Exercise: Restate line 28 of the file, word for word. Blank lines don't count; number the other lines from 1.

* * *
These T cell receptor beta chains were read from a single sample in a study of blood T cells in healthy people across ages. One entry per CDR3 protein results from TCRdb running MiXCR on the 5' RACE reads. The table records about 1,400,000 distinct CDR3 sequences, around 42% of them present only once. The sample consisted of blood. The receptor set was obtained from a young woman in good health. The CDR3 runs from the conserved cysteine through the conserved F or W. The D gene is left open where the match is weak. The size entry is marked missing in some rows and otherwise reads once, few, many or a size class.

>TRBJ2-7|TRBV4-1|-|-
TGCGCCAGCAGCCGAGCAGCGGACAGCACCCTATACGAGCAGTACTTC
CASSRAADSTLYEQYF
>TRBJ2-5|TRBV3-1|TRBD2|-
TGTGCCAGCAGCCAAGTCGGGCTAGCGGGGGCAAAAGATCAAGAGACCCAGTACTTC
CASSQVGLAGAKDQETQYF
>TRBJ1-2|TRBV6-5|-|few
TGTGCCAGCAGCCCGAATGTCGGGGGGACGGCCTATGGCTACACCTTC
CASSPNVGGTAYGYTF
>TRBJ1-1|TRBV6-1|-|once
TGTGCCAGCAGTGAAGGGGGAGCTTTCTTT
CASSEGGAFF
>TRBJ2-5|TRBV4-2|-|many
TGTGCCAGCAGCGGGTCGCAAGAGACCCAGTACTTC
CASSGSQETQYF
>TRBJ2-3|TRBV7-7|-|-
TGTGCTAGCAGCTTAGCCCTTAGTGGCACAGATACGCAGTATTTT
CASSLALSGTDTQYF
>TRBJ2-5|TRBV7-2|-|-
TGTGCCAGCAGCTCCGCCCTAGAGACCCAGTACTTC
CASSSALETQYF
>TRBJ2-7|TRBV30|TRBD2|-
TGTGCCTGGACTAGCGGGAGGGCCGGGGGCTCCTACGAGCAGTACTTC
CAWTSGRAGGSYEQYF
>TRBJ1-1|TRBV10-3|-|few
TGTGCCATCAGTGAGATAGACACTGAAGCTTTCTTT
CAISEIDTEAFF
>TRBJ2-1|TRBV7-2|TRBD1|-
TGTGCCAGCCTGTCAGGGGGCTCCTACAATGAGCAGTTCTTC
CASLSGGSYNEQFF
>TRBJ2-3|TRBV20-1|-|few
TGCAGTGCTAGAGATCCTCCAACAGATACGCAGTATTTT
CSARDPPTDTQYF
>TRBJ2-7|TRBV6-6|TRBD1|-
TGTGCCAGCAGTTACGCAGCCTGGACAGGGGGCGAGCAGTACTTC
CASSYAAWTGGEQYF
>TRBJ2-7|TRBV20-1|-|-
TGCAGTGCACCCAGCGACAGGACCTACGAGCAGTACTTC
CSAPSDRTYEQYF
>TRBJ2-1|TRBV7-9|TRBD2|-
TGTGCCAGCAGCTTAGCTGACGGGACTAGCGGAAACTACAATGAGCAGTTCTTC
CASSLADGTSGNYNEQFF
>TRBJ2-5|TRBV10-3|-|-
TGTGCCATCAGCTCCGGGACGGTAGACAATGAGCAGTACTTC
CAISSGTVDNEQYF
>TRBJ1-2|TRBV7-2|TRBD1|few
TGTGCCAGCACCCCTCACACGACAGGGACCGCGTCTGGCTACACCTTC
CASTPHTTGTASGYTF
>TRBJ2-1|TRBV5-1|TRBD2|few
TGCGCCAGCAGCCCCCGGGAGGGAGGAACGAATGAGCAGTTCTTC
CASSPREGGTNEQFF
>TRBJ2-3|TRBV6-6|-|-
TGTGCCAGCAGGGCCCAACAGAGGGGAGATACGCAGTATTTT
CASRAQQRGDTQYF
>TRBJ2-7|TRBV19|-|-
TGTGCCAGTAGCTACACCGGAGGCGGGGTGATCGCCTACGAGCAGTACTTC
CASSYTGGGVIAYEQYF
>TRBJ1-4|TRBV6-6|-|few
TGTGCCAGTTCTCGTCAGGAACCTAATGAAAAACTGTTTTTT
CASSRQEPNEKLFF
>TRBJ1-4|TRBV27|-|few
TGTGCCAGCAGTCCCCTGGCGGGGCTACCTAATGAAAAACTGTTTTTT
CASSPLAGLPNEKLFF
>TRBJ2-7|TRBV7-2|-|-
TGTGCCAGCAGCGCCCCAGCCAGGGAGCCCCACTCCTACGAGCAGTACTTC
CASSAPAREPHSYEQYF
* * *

CAISEIDTEAFF